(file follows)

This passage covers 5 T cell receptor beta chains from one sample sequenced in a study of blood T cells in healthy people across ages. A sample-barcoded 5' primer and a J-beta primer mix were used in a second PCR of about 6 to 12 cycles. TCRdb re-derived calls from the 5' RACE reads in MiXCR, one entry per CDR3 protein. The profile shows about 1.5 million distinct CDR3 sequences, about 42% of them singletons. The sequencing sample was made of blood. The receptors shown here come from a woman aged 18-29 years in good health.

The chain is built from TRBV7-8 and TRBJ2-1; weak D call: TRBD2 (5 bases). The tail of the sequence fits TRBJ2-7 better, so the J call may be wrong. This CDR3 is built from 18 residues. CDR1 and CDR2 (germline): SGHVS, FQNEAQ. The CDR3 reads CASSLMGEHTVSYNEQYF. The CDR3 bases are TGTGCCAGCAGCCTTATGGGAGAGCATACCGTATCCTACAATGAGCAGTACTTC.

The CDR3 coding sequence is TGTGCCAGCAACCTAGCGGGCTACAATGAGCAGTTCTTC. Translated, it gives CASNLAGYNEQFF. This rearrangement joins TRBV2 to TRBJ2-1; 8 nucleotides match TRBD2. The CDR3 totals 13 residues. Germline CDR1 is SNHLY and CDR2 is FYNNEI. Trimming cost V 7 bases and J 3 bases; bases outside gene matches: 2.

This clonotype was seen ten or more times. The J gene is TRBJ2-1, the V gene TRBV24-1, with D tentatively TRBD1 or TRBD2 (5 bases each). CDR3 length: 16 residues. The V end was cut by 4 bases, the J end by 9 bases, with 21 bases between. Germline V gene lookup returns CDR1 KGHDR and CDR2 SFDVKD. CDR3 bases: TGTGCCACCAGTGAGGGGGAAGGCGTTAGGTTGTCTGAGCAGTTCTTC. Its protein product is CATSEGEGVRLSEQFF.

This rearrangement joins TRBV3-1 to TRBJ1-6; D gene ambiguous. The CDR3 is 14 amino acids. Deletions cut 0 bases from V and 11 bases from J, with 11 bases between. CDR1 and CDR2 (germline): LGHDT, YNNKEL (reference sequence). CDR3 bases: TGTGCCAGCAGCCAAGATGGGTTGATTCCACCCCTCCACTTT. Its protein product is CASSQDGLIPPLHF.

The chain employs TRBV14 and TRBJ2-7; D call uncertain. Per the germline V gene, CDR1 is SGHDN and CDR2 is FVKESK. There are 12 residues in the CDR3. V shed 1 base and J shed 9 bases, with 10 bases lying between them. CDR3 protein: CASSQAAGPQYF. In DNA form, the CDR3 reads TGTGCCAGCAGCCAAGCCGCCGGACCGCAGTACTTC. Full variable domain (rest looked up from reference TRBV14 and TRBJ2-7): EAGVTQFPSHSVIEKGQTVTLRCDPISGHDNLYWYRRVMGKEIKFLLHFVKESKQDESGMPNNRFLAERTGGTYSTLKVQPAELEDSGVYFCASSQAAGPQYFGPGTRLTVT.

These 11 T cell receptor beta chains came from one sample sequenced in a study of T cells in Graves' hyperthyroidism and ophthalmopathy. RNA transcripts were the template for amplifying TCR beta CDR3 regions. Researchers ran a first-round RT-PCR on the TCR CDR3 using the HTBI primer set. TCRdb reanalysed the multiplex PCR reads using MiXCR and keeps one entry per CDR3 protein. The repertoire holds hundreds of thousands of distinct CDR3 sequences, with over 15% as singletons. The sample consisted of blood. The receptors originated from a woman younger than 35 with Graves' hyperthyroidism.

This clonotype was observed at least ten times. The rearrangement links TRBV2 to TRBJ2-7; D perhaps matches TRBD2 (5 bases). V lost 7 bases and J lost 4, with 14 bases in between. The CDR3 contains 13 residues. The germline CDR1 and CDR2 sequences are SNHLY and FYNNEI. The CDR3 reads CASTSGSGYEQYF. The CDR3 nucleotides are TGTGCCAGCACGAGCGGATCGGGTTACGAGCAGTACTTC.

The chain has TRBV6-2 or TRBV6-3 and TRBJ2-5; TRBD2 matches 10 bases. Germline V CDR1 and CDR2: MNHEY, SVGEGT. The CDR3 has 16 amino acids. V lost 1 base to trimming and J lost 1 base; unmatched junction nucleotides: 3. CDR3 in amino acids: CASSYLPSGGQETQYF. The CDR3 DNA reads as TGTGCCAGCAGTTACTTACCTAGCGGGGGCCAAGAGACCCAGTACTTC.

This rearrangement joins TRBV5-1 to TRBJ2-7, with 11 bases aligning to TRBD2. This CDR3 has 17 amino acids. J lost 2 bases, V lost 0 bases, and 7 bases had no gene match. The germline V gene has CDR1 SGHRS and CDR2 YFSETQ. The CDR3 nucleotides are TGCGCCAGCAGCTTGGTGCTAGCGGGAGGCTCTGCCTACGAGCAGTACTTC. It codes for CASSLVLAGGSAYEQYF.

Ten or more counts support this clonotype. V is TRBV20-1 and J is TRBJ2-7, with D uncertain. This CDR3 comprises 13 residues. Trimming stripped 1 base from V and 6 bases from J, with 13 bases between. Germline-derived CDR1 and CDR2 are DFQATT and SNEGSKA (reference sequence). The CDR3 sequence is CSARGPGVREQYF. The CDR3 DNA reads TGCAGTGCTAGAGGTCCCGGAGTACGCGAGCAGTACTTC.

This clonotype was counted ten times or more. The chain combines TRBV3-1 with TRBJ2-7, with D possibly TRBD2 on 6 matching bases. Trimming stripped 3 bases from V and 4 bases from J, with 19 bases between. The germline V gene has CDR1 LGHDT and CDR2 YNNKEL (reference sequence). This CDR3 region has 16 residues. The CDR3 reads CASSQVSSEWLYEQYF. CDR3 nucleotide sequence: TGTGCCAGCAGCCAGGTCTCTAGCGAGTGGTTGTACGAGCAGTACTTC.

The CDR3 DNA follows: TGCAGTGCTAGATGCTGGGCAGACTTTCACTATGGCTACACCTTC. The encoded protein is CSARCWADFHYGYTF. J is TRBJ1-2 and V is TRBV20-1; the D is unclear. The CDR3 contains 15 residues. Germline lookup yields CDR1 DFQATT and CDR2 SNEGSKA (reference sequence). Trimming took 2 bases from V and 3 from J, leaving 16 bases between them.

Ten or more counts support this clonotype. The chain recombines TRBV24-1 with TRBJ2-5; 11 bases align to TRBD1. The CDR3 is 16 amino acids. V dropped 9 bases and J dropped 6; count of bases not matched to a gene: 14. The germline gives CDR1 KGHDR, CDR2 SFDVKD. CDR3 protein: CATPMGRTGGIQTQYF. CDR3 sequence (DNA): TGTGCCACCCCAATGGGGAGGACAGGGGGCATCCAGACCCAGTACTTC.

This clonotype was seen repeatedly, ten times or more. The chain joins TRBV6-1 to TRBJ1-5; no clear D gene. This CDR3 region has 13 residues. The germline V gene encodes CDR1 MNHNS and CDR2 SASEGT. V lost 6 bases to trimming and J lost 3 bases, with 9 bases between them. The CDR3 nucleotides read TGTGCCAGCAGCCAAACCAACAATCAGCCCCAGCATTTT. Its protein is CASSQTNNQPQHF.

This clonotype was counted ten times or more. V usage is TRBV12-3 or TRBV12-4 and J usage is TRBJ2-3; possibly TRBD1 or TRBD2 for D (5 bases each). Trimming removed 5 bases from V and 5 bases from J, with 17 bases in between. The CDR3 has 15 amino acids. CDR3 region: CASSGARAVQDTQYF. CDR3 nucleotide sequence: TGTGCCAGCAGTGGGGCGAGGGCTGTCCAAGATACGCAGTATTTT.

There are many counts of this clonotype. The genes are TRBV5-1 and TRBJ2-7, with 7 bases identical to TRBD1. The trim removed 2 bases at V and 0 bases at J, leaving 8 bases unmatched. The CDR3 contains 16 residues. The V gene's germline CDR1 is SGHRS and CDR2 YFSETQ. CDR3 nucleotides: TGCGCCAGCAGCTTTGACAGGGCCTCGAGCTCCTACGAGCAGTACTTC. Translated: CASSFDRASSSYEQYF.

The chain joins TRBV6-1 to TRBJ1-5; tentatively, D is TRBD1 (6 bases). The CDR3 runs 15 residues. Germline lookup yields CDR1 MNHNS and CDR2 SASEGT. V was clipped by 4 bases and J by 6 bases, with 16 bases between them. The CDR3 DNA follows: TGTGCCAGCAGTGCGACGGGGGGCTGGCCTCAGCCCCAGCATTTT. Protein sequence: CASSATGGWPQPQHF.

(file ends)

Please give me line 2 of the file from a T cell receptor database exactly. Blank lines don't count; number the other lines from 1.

The chain is built from TRBV7-8 and TRBJ2-1; weak D call: TRBD2 (5 bases). The tail of the sequence fits TRBJ2-7 better, so the J call may be wrong. This CDR3 is built from 18 residues. CDR1 and CDR2 (germline): SGHVS, FQNEAQ. The CDR3 reads CASSLMGEHTVSYNEQYF. The CDR3 bases are TGTGCCAGCAGCCTTATGGGAGAGCATACCGTATCCTACAATGAGCAGTACTTC.